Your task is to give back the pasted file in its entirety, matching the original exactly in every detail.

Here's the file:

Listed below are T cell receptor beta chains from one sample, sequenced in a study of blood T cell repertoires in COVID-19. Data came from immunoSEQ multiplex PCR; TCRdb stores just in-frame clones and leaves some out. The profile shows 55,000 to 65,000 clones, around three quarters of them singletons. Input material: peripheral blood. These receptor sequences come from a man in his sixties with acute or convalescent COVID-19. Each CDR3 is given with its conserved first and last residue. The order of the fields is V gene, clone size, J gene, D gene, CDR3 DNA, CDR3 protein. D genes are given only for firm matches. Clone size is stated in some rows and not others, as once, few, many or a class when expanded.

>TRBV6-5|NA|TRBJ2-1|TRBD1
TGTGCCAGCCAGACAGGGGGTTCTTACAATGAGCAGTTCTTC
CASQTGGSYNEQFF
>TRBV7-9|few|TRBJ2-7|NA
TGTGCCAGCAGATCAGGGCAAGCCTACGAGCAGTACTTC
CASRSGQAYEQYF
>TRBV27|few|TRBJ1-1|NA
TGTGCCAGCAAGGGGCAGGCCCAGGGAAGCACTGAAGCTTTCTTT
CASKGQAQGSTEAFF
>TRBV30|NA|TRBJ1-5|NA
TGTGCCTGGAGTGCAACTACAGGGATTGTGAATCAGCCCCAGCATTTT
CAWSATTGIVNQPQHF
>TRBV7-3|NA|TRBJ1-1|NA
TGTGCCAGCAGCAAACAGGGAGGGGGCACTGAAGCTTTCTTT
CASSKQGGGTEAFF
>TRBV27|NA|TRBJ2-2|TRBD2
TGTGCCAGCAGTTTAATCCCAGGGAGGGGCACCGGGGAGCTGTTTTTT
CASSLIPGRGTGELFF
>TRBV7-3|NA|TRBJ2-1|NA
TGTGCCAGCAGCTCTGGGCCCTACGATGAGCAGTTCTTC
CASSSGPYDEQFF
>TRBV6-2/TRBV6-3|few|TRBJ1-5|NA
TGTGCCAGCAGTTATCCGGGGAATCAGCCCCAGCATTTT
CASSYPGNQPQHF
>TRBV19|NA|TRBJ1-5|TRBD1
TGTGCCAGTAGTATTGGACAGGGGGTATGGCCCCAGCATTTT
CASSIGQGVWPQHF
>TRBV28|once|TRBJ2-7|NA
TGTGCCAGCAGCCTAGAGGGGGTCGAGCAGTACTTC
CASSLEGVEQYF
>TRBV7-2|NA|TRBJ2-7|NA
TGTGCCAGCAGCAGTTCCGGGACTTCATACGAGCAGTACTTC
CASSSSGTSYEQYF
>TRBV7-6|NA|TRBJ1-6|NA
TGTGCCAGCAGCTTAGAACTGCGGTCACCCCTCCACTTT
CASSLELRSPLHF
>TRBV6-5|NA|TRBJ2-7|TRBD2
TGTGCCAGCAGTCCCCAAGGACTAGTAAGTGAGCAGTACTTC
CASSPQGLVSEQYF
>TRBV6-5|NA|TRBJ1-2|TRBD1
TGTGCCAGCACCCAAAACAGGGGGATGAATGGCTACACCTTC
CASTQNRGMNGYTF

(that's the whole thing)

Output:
Listed below are T cell receptor beta chains from one sample, sequenced in a study of blood T cell repertoires in COVID-19. Data came from immunoSEQ multiplex PCR; TCRdb stores just in-frame clones and leaves some out. The profile shows 55,000 to 65,000 clones, around three quarters of them singletons. Input material: peripheral blood. These receptor sequences come from a man in his sixties with acute or convalescent COVID-19. Each CDR3 is given with its conserved first and last residue. The order of the fields is V gene, clone size, J gene, D gene, CDR3 DNA, CDR3 protein. D genes are given only for firm matches. Clone size is stated in some rows and not others, as once, few, many or a class when expanded.

>TRBV6-5|NA|TRBJ2-1|TRBD1
TGTGCCAGCCAGACAGGGGGTTCTTACAATGAGCAGTTCTTC
CASQTGGSYNEQFF
>TRBV7-9|few|TRBJ2-7|NA
TGTGCCAGCAGATCAGGGCAAGCCTACGAGCAGTACTTC
CASRSGQAYEQYF
>TRBV27|few|TRBJ1-1|NA
TGTGCCAGCAAGGGGCAGGCCCAGGGAAGCACTGAAGCTTTCTTT
CASKGQAQGSTEAFF
>TRBV30|NA|TRBJ1-5|NA
TGTGCCTGGAGTGCAACTACAGGGATTGTGAATCAGCCCCAGCATTTT
CAWSATTGIVNQPQHF
>TRBV7-3|NA|TRBJ1-1|NA
TGTGCCAGCAGCAAACAGGGAGGGGGCACTGAAGCTTTCTTT
CASSKQGGGTEAFF
>TRBV27|NA|TRBJ2-2|TRBD2
TGTGCCAGCAGTTTAATCCCAGGGAGGGGCACCGGGGAGCTGTTTTTT
CASSLIPGRGTGELFF
>TRBV7-3|NA|TRBJ2-1|NA
TGTGCCAGCAGCTCTGGGCCCTACGATGAGCAGTTCTTC
CASSSGPYDEQFF
>TRBV6-2/TRBV6-3|few|TRBJ1-5|NA
TGTGCCAGCAGTTATCCGGGGAATCAGCCCCAGCATTTT
CASSYPGNQPQHF
>TRBV19|NA|TRBJ1-5|TRBD1
TGTGCCAGTAGTATTGGACAGGGGGTATGGCCCCAGCATTTT
CASSIGQGVWPQHF
>TRBV28|once|TRBJ2-7|NA
TGTGCCAGCAGCCTAGAGGGGGTCGAGCAGTACTTC
CASSLEGVEQYF
>TRBV7-2|NA|TRBJ2-7|NA
TGTGCCAGCAGCAGTTCCGGGACTTCATACGAGCAGTACTTC
CASSSSGTSYEQYF
>TRBV7-6|NA|TRBJ1-6|NA
TGTGCCAGCAGCTTAGAACTGCGGTCACCCCTCCACTTT
CASSLELRSPLHF
>TRBV6-5|NA|TRBJ2-7|TRBD2
TGTGCCAGCAGTCCCCAAGGACTAGTAAGTGAGCAGTACTTC
CASSPQGLVSEQYF
>TRBV6-5|NA|TRBJ1-2|TRBD1
TGTGCCAGCACCCAAAACAGGGGGATGAATGGCTACACCTTC
CASTQNRGMNGYTF